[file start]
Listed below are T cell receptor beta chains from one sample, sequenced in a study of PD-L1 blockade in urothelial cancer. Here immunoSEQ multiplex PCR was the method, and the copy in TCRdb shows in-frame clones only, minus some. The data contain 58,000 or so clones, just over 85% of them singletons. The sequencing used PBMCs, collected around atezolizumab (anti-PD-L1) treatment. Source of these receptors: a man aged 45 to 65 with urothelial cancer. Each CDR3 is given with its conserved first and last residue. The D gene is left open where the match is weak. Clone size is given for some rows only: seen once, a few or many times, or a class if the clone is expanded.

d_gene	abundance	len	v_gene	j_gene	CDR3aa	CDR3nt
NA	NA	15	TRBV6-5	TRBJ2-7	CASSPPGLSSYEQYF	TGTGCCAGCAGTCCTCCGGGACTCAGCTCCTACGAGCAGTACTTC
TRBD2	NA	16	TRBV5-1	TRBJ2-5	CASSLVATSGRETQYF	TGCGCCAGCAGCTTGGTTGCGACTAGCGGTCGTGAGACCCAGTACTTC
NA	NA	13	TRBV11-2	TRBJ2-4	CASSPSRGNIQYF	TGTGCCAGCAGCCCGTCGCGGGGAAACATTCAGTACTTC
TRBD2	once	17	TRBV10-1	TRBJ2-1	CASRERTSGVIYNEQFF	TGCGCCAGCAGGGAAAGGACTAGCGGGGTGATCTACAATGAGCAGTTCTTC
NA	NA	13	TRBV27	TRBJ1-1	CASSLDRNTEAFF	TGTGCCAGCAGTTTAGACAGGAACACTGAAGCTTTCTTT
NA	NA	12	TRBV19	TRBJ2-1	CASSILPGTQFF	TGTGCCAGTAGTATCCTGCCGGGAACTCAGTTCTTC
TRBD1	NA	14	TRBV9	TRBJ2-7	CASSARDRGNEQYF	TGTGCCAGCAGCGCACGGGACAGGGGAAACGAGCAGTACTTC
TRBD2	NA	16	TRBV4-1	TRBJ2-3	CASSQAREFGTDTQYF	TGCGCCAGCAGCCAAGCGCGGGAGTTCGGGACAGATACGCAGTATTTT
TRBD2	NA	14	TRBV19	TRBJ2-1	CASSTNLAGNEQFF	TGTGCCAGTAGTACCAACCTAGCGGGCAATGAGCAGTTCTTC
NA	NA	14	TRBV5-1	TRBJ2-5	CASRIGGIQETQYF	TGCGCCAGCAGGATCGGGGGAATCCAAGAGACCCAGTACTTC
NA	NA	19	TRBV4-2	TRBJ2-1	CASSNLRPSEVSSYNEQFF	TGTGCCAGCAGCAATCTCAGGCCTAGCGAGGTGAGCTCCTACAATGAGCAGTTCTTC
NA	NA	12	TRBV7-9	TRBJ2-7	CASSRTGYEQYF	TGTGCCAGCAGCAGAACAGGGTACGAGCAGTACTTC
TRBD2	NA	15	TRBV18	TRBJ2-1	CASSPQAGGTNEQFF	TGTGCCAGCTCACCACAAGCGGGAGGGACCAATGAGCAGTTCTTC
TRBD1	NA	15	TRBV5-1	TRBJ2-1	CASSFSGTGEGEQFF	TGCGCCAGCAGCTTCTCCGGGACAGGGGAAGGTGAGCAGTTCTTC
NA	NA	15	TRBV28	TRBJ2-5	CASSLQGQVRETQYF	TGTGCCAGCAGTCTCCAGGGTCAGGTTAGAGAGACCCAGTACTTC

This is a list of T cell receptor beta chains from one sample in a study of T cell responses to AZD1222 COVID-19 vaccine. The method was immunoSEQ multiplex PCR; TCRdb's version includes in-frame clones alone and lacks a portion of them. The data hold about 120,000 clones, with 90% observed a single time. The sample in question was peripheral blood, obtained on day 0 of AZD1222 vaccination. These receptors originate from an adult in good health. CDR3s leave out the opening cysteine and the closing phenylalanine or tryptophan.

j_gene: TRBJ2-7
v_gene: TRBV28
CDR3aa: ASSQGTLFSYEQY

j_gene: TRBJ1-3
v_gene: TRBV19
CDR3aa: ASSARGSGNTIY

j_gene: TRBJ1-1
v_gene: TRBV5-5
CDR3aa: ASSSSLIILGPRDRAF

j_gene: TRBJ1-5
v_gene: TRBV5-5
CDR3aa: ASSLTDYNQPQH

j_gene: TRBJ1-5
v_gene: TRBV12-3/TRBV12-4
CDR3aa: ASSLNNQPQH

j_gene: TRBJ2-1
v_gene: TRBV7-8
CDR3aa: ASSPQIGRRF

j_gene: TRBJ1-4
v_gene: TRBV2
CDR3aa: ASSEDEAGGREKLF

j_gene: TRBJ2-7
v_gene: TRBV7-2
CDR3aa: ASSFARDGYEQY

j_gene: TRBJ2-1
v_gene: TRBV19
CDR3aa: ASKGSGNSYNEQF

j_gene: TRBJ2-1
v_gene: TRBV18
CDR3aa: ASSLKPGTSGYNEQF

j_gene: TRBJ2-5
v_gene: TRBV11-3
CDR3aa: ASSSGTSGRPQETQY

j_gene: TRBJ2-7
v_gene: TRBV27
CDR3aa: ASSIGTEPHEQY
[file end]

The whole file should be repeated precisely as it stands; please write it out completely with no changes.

Listed below are T cell receptor beta chains from one sample, sequenced in a study of PD-L1 blockade in urothelial cancer. Here immunoSEQ multiplex PCR was the method, and the copy in TCRdb shows in-frame clones only, minus some. The data contain 58,000 or so clones, just over 85% of them singletons. The sequencing used PBMCs, collected around atezolizumab (anti-PD-L1) treatment. Source of these receptors: a man aged 45 to 65 with urothelial cancer. Each CDR3 is given with its conserved first and last residue. The D gene is left open where the match is weak. Clone size is given for some rows only: seen once, a few or many times, or a class if the clone is expanded.

d_gene	abundance	len	v_gene	j_gene	CDR3aa	CDR3nt
NA	NA	15	TRBV6-5	TRBJ2-7	CASSPPGLSSYEQYF	TGTGCCAGCAGTCCTCCGGGACTCAGCTCCTACGAGCAGTACTTC
TRBD2	NA	16	TRBV5-1	TRBJ2-5	CASSLVATSGRETQYF	TGCGCCAGCAGCTTGGTTGCGACTAGCGGTCGTGAGACCCAGTACTTC
NA	NA	13	TRBV11-2	TRBJ2-4	CASSPSRGNIQYF	TGTGCCAGCAGCCCGTCGCGGGGAAACATTCAGTACTTC
TRBD2	once	17	TRBV10-1	TRBJ2-1	CASRERTSGVIYNEQFF	TGCGCCAGCAGGGAAAGGACTAGCGGGGTGATCTACAATGAGCAGTTCTTC
NA	NA	13	TRBV27	TRBJ1-1	CASSLDRNTEAFF	TGTGCCAGCAGTTTAGACAGGAACACTGAAGCTTTCTTT
NA	NA	12	TRBV19	TRBJ2-1	CASSILPGTQFF	TGTGCCAGTAGTATCCTGCCGGGAACTCAGTTCTTC
TRBD1	NA	14	TRBV9	TRBJ2-7	CASSARDRGNEQYF	TGTGCCAGCAGCGCACGGGACAGGGGAAACGAGCAGTACTTC
TRBD2	NA	16	TRBV4-1	TRBJ2-3	CASSQAREFGTDTQYF	TGCGCCAGCAGCCAAGCGCGGGAGTTCGGGACAGATACGCAGTATTTT
TRBD2	NA	14	TRBV19	TRBJ2-1	CASSTNLAGNEQFF	TGTGCCAGTAGTACCAACCTAGCGGGCAATGAGCAGTTCTTC
NA	NA	14	TRBV5-1	TRBJ2-5	CASRIGGIQETQYF	TGCGCCAGCAGGATCGGGGGAATCCAAGAGACCCAGTACTTC
NA	NA	19	TRBV4-2	TRBJ2-1	CASSNLRPSEVSSYNEQFF	TGTGCCAGCAGCAATCTCAGGCCTAGCGAGGTGAGCTCCTACAATGAGCAGTTCTTC
NA	NA	12	TRBV7-9	TRBJ2-7	CASSRTGYEQYF	TGTGCCAGCAGCAGAACAGGGTACGAGCAGTACTTC
TRBD2	NA	15	TRBV18	TRBJ2-1	CASSPQAGGTNEQFF	TGTGCCAGCTCACCACAAGCGGGAGGGACCAATGAGCAGTTCTTC
TRBD1	NA	15	TRBV5-1	TRBJ2-1	CASSFSGTGEGEQFF	TGCGCCAGCAGCTTCTCCGGGACAGGGGAAGGTGAGCAGTTCTTC
NA	NA	15	TRBV28	TRBJ2-5	CASSLQGQVRETQYF	TGTGCCAGCAGTCTCCAGGGTCAGGTTAGAGAGACCCAGTACTTC

This is a list of T cell receptor beta chains from one sample in a study of T cell responses to AZD1222 COVID-19 vaccine. The method was immunoSEQ multiplex PCR; TCRdb's version includes in-frame clones alone and lacks a portion of them. The data hold about 120,000 clones, with 90% observed a single time. The sample in question was peripheral blood, obtained on day 0 of AZD1222 vaccination. These receptors originate from an adult in good health. CDR3s leave out the opening cysteine and the closing phenylalanine or tryptophan.

j_gene: TRBJ2-7
v_gene: TRBV28
CDR3aa: ASSQGTLFSYEQY

j_gene: TRBJ1-3
v_gene: TRBV19
CDR3aa: ASSARGSGNTIY

j_gene: TRBJ1-1
v_gene: TRBV5-5
CDR3aa: ASSSSLIILGPRDRAF

j_gene: TRBJ1-5
v_gene: TRBV5-5
CDR3aa: ASSLTDYNQPQH

j_gene: TRBJ1-5
v_gene: TRBV12-3/TRBV12-4
CDR3aa: ASSLNNQPQH

j_gene: TRBJ2-1
v_gene: TRBV7-8
CDR3aa: ASSPQIGRRF

j_gene: TRBJ1-4
v_gene: TRBV2
CDR3aa: ASSEDEAGGREKLF

j_gene: TRBJ2-7
v_gene: TRBV7-2
CDR3aa: ASSFARDGYEQY

j_gene: TRBJ2-1
v_gene: TRBV19
CDR3aa: ASKGSGNSYNEQF

j_gene: TRBJ2-1
v_gene: TRBV18
CDR3aa: ASSLKPGTSGYNEQF

j_gene: TRBJ2-5
v_gene: TRBV11-3
CDR3aa: ASSSGTSGRPQETQY

j_gene: TRBJ2-7
v_gene: TRBV27
CDR3aa: ASSIGTEPHEQY